Captain Fantastic is a movie with a lot of ideas that aren’t typical of movies these days, and not only because it features a family of rural mountain people celebrating Noam Chomsky’s birthday. It doesn’t ultimately hold together and the third act is a mess—including the highest amount of false endings of any 2016 release—but there’s a lot of wonderful stuff here.
Viggo Mortensen, in his first starring role in about five years, plays Ben Cash, a father of six who lives off the grid with his large brood in the mountains of Washington. But he’s no right-wing survivalist—Ben is actually a lefty who teaches his kids Marxist cant, something which the film is considerably less smug about than you’d think.
When he gets word that his wife, who had left the compound to seek mental health treatment, has died, he sends his brood off on a long road trip to the funeral, putting them into conflict with the late wife’s parents (a wonderful Frank Langella and Ann Dowd) and his sister and her husband (Kathryn Hahn and Steve Zahn.)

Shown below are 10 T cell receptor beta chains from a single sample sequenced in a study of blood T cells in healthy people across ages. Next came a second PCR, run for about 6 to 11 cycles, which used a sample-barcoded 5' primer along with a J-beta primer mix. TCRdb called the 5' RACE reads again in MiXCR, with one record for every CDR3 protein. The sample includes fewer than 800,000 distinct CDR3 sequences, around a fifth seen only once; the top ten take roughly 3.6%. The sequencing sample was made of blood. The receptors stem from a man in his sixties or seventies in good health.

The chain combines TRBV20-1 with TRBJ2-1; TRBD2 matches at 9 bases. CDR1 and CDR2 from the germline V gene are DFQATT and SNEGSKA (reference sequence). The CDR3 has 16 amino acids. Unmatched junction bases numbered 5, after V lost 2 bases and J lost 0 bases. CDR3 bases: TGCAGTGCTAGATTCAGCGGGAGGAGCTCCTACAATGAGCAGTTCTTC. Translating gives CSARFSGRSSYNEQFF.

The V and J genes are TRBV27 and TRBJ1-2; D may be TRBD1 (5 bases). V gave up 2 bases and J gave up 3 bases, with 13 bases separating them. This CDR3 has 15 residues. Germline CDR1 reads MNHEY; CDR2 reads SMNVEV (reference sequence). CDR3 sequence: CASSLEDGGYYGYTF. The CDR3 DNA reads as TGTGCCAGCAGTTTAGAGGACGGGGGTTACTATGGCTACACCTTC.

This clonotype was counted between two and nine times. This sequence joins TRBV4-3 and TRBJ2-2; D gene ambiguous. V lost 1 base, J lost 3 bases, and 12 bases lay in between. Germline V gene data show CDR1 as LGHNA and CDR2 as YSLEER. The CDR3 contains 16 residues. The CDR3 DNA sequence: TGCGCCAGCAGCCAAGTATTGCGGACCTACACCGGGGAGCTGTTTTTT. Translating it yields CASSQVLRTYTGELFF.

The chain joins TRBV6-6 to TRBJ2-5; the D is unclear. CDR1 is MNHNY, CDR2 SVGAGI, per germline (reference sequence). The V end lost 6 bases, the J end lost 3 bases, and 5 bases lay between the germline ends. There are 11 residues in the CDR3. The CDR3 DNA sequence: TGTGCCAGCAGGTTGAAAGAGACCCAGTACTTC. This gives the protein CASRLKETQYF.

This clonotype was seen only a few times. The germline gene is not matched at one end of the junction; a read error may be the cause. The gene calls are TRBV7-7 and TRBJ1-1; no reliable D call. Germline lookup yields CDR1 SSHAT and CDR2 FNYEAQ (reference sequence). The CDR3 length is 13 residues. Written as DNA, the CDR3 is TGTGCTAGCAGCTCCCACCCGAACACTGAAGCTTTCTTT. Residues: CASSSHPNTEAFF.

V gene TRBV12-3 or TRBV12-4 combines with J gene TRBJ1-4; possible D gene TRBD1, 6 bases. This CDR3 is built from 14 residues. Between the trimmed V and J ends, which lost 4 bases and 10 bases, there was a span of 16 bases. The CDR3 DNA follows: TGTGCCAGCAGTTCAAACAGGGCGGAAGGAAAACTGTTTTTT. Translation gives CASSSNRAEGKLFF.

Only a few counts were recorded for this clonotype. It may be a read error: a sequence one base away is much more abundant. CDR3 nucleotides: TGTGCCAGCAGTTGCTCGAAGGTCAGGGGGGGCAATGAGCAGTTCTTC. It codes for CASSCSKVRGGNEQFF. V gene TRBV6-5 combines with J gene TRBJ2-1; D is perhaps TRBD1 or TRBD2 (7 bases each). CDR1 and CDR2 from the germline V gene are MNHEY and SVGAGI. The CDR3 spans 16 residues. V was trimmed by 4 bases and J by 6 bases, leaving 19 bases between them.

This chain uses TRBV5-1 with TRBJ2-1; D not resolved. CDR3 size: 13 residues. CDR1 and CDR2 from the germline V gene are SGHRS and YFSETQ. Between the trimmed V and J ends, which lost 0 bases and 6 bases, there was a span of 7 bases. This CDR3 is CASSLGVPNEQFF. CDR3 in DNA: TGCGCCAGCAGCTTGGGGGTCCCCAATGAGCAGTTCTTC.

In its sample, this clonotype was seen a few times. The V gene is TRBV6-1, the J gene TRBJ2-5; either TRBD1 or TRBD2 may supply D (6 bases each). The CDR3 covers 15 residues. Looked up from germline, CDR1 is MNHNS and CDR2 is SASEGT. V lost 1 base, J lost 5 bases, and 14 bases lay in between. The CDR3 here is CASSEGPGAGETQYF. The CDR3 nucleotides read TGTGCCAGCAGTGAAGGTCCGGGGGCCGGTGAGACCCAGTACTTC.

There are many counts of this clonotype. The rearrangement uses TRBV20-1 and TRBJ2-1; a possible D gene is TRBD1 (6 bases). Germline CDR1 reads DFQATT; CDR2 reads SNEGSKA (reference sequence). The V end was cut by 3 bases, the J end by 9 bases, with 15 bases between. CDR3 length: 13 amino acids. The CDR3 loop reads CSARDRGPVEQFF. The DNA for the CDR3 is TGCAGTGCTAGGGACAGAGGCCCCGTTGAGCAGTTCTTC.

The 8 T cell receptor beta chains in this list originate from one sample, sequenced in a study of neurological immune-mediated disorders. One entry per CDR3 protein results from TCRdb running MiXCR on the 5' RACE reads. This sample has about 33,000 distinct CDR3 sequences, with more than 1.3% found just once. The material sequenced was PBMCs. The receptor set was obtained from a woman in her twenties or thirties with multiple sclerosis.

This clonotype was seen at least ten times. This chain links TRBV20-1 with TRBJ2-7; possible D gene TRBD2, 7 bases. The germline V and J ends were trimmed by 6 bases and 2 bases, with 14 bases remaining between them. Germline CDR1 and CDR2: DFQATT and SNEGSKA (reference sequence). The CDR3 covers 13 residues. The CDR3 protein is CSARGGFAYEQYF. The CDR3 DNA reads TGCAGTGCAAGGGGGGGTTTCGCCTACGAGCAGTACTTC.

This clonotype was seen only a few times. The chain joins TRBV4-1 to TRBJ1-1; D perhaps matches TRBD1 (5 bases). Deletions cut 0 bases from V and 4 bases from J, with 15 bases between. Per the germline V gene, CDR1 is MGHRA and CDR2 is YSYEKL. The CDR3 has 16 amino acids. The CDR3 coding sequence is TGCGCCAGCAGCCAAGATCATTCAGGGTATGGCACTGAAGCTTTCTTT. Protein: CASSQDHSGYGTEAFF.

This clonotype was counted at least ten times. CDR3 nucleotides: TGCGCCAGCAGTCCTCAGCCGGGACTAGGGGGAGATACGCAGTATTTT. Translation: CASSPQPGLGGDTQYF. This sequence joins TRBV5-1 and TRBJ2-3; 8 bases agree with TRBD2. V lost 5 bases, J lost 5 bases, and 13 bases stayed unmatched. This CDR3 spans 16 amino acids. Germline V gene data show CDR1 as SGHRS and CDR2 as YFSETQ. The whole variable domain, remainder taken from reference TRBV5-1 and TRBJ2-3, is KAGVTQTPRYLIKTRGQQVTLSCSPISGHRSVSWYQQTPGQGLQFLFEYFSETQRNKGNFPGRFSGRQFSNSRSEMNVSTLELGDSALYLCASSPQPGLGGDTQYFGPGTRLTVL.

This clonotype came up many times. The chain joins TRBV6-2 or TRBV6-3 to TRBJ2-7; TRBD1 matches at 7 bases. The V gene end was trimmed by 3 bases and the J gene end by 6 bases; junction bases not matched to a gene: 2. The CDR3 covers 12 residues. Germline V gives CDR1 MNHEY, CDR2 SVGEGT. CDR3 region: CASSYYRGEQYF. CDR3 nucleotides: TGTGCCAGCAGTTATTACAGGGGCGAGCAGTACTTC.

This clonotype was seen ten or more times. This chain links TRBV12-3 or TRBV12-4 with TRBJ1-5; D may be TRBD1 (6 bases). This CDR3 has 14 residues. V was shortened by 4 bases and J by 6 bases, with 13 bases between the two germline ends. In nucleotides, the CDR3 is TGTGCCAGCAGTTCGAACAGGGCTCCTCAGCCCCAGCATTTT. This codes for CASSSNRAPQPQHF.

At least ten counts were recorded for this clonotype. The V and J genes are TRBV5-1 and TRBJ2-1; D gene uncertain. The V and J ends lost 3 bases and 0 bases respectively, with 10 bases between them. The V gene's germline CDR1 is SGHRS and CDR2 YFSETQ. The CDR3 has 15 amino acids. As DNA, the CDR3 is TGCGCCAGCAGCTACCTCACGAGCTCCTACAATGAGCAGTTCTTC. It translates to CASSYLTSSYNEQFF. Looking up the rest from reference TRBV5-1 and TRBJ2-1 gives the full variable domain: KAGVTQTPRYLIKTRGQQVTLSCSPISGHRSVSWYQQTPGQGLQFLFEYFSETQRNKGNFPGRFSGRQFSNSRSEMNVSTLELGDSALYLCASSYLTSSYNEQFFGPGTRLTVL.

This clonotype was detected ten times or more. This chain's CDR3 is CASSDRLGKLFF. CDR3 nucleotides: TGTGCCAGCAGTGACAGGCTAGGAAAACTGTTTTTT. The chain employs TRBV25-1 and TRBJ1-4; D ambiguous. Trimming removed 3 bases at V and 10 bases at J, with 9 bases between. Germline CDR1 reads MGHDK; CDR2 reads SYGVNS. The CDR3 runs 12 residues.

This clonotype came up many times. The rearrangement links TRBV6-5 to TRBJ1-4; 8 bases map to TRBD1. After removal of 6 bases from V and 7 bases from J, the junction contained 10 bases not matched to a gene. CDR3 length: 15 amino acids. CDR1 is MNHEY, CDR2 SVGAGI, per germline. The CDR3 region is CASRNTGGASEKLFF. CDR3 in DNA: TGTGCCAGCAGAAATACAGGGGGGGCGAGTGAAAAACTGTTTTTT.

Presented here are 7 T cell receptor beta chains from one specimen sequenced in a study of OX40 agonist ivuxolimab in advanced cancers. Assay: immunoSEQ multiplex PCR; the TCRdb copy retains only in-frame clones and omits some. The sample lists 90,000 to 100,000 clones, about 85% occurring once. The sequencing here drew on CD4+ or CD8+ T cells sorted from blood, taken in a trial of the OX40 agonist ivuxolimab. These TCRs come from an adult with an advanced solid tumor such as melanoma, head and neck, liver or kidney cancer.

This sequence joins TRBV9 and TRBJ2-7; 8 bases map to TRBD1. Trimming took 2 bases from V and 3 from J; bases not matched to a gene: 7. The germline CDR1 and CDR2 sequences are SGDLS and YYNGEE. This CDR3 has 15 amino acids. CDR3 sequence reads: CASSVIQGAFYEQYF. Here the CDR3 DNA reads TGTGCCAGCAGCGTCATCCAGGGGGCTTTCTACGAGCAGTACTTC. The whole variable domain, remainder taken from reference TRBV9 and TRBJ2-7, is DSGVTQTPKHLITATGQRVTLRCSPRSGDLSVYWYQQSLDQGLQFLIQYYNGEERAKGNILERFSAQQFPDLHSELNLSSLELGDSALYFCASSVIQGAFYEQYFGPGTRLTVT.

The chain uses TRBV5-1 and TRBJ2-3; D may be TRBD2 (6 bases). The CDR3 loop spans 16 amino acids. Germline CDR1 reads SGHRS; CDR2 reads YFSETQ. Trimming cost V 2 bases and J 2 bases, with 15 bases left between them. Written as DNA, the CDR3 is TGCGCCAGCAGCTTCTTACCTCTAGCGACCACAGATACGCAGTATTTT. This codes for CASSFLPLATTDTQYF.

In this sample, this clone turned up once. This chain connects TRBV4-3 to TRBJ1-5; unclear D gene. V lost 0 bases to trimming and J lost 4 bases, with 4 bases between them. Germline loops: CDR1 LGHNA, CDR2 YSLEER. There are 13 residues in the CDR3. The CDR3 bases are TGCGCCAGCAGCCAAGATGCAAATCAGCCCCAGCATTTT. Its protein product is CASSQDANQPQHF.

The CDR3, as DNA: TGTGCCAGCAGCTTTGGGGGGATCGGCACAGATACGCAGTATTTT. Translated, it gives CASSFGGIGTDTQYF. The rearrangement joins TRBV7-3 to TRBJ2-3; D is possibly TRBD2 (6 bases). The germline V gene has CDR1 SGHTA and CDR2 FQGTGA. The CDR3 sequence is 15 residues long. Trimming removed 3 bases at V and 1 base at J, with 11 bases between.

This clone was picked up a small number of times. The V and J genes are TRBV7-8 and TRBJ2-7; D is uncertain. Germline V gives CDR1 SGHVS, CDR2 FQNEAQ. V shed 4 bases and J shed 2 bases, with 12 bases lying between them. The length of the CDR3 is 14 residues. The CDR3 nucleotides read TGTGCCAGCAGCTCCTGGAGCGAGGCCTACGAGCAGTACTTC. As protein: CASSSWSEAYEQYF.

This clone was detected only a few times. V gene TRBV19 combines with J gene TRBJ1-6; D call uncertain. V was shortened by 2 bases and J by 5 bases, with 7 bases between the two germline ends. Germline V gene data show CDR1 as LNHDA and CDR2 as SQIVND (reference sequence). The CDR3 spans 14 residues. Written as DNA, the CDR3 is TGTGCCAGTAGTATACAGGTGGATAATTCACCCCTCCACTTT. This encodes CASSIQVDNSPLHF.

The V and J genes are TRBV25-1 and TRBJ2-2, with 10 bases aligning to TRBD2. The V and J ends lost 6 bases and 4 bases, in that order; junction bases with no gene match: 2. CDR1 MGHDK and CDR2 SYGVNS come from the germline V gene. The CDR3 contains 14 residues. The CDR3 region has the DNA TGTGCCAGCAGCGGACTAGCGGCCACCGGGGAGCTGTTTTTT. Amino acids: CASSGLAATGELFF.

The best thing about the film is the performances of the kids, especially George McKay as Cash’s oldest son; his attempts to talk to girls, especially, are a highlight. Samantha Isler and Annalise Basso also make strong impressions as the two oldest daughters. Meanwhile, Mortensen shows just how much he’s been missed.
It’s unfortunate that when the film has to make a decision over whether or not it believes in its own premise, it just sort of splits the difference—doing so over the course of a final act that drags on for what feels like a never-ending ending.